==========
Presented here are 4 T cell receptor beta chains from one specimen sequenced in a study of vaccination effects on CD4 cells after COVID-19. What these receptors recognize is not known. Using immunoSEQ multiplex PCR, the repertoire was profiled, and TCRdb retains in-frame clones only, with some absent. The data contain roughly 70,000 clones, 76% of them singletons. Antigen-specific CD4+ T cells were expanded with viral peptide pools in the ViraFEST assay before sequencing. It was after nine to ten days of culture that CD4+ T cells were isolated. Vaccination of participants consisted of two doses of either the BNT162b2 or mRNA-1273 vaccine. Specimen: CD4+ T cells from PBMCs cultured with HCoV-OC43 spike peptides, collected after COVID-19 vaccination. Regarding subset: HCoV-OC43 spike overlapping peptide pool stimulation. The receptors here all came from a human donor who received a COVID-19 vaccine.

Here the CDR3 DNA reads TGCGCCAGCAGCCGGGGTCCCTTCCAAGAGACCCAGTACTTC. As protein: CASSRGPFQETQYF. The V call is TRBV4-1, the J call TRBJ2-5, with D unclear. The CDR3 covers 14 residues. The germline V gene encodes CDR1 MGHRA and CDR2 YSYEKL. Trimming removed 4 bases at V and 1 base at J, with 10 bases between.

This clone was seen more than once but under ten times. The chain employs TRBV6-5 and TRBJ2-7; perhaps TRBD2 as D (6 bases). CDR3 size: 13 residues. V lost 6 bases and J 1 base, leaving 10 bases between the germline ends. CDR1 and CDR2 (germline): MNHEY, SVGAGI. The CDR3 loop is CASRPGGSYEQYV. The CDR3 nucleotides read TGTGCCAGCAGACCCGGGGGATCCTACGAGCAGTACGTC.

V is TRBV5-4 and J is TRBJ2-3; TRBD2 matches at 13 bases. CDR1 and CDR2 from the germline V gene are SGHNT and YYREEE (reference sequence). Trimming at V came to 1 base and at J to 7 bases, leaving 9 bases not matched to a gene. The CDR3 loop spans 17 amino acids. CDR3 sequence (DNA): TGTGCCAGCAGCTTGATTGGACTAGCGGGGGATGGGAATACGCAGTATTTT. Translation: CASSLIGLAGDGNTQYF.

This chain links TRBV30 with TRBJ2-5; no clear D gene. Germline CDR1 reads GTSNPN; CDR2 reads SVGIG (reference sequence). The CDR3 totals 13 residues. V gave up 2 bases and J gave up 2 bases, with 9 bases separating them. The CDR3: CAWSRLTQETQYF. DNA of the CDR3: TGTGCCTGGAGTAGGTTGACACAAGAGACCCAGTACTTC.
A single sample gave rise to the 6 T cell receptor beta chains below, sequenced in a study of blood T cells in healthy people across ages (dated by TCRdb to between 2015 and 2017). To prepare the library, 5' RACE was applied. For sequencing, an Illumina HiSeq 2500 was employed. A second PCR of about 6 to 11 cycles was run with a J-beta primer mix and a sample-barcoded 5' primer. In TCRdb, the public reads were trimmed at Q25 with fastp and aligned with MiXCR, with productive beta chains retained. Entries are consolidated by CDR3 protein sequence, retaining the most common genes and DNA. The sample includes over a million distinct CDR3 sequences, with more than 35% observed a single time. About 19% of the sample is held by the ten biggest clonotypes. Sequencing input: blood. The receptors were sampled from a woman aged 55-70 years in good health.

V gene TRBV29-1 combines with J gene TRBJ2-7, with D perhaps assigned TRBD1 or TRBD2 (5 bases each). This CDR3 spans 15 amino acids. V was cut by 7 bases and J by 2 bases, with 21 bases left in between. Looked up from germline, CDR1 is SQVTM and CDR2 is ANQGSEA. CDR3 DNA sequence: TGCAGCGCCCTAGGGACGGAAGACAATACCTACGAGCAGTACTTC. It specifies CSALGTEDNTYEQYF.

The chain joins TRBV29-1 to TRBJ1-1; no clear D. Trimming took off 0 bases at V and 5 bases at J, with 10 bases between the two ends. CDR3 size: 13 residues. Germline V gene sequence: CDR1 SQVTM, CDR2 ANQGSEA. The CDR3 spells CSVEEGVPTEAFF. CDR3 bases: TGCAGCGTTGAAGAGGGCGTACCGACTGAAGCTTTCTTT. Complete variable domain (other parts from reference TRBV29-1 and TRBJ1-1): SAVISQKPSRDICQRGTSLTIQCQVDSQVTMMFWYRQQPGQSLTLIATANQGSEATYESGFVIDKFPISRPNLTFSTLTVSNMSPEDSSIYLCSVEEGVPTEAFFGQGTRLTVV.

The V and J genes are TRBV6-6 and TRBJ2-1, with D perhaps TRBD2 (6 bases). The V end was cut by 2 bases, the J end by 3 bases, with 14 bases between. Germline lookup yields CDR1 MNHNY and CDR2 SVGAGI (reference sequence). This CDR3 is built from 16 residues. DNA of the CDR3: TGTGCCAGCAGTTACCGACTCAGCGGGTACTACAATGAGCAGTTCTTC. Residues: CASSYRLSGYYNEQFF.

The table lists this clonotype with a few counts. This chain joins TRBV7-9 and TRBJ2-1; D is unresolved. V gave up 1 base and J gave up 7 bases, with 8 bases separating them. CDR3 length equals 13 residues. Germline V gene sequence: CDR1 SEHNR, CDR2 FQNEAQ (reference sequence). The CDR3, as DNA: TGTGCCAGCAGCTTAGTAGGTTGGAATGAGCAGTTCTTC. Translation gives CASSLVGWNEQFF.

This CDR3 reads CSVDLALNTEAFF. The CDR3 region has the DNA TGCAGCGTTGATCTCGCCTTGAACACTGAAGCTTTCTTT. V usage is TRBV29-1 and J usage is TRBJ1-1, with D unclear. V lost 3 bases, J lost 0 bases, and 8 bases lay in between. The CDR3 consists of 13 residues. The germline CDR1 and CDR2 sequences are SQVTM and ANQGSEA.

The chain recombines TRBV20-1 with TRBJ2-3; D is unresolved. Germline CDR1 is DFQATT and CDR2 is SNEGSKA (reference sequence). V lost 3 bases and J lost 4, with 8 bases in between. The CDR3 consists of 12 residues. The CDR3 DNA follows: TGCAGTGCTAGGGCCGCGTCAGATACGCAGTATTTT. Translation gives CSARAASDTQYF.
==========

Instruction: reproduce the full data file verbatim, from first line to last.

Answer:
Presented here are 4 T cell receptor beta chains from one specimen sequenced in a study of vaccination effects on CD4 cells after COVID-19. What these receptors recognize is not known. Using immunoSEQ multiplex PCR, the repertoire was profiled, and TCRdb retains in-frame clones only, with some absent. The data contain roughly 70,000 clones, 76% of them singletons. Antigen-specific CD4+ T cells were expanded with viral peptide pools in the ViraFEST assay before sequencing. It was after nine to ten days of culture that CD4+ T cells were isolated. Vaccination of participants consisted of two doses of either the BNT162b2 or mRNA-1273 vaccine. Specimen: CD4+ T cells from PBMCs cultured with HCoV-OC43 spike peptides, collected after COVID-19 vaccination. Regarding subset: HCoV-OC43 spike overlapping peptide pool stimulation. The receptors here all came from a human donor who received a COVID-19 vaccine.

Here the CDR3 DNA reads TGCGCCAGCAGCCGGGGTCCCTTCCAAGAGACCCAGTACTTC. As protein: CASSRGPFQETQYF. The V call is TRBV4-1, the J call TRBJ2-5, with D unclear. The CDR3 covers 14 residues. The germline V gene encodes CDR1 MGHRA and CDR2 YSYEKL. Trimming removed 4 bases at V and 1 base at J, with 10 bases between.

This clone was seen more than once but under ten times. The chain employs TRBV6-5 and TRBJ2-7; perhaps TRBD2 as D (6 bases). CDR3 size: 13 residues. V lost 6 bases and J 1 base, leaving 10 bases between the germline ends. CDR1 and CDR2 (germline): MNHEY, SVGAGI. The CDR3 loop is CASRPGGSYEQYV. The CDR3 nucleotides read TGTGCCAGCAGACCCGGGGGATCCTACGAGCAGTACGTC.

V is TRBV5-4 and J is TRBJ2-3; TRBD2 matches at 13 bases. CDR1 and CDR2 from the germline V gene are SGHNT and YYREEE (reference sequence). Trimming at V came to 1 base and at J to 7 bases, leaving 9 bases not matched to a gene. The CDR3 loop spans 17 amino acids. CDR3 sequence (DNA): TGTGCCAGCAGCTTGATTGGACTAGCGGGGGATGGGAATACGCAGTATTTT. Translation: CASSLIGLAGDGNTQYF.

This chain links TRBV30 with TRBJ2-5; no clear D gene. Germline CDR1 reads GTSNPN; CDR2 reads SVGIG (reference sequence). The CDR3 totals 13 residues. V gave up 2 bases and J gave up 2 bases, with 9 bases separating them. The CDR3: CAWSRLTQETQYF. DNA of the CDR3: TGTGCCTGGAGTAGGTTGACACAAGAGACCCAGTACTTC.
A single sample gave rise to the 6 T cell receptor beta chains below, sequenced in a study of blood T cells in healthy people across ages (dated by TCRdb to between 2015 and 2017). To prepare the library, 5' RACE was applied. For sequencing, an Illumina HiSeq 2500 was employed. A second PCR of about 6 to 11 cycles was run with a J-beta primer mix and a sample-barcoded 5' primer. In TCRdb, the public reads were trimmed at Q25 with fastp and aligned with MiXCR, with productive beta chains retained. Entries are consolidated by CDR3 protein sequence, retaining the most common genes and DNA. The sample includes over a million distinct CDR3 sequences, with more than 35% observed a single time. About 19% of the sample is held by the ten biggest clonotypes. Sequencing input: blood. The receptors were sampled from a woman aged 55-70 years in good health.

V gene TRBV29-1 combines with J gene TRBJ2-7, with D perhaps assigned TRBD1 or TRBD2 (5 bases each). This CDR3 spans 15 amino acids. V was cut by 7 bases and J by 2 bases, with 21 bases left in between. Looked up from germline, CDR1 is SQVTM and CDR2 is ANQGSEA. CDR3 DNA sequence: TGCAGCGCCCTAGGGACGGAAGACAATACCTACGAGCAGTACTTC. It specifies CSALGTEDNTYEQYF.

The chain joins TRBV29-1 to TRBJ1-1; no clear D. Trimming took off 0 bases at V and 5 bases at J, with 10 bases between the two ends. CDR3 size: 13 residues. Germline V gene sequence: CDR1 SQVTM, CDR2 ANQGSEA. The CDR3 spells CSVEEGVPTEAFF. CDR3 bases: TGCAGCGTTGAAGAGGGCGTACCGACTGAAGCTTTCTTT. Complete variable domain (other parts from reference TRBV29-1 and TRBJ1-1): SAVISQKPSRDICQRGTSLTIQCQVDSQVTMMFWYRQQPGQSLTLIATANQGSEATYESGFVIDKFPISRPNLTFSTLTVSNMSPEDSSIYLCSVEEGVPTEAFFGQGTRLTVV.

The V and J genes are TRBV6-6 and TRBJ2-1, with D perhaps TRBD2 (6 bases). The V end was cut by 2 bases, the J end by 3 bases, with 14 bases between. Germline lookup yields CDR1 MNHNY and CDR2 SVGAGI (reference sequence). This CDR3 is built from 16 residues. DNA of the CDR3: TGTGCCAGCAGTTACCGACTCAGCGGGTACTACAATGAGCAGTTCTTC. Residues: CASSYRLSGYYNEQFF.

The table lists this clonotype with a few counts. This chain joins TRBV7-9 and TRBJ2-1; D is unresolved. V gave up 1 base and J gave up 7 bases, with 8 bases separating them. CDR3 length equals 13 residues. Germline V gene sequence: CDR1 SEHNR, CDR2 FQNEAQ (reference sequence). The CDR3, as DNA: TGTGCCAGCAGCTTAGTAGGTTGGAATGAGCAGTTCTTC. Translation gives CASSLVGWNEQFF.

This CDR3 reads CSVDLALNTEAFF. The CDR3 region has the DNA TGCAGCGTTGATCTCGCCTTGAACACTGAAGCTTTCTTT. V usage is TRBV29-1 and J usage is TRBJ1-1, with D unclear. V lost 3 bases, J lost 0 bases, and 8 bases lay in between. The CDR3 consists of 13 residues. The germline CDR1 and CDR2 sequences are SQVTM and ANQGSEA.

The chain recombines TRBV20-1 with TRBJ2-3; D is unresolved. Germline CDR1 is DFQATT and CDR2 is SNEGSKA (reference sequence). V lost 3 bases and J lost 4, with 8 bases in between. The CDR3 consists of 12 residues. The CDR3 DNA follows: TGCAGTGCTAGGGCCGCGTCAGATACGCAGTATTTT. Translation gives CSARAASDTQYF.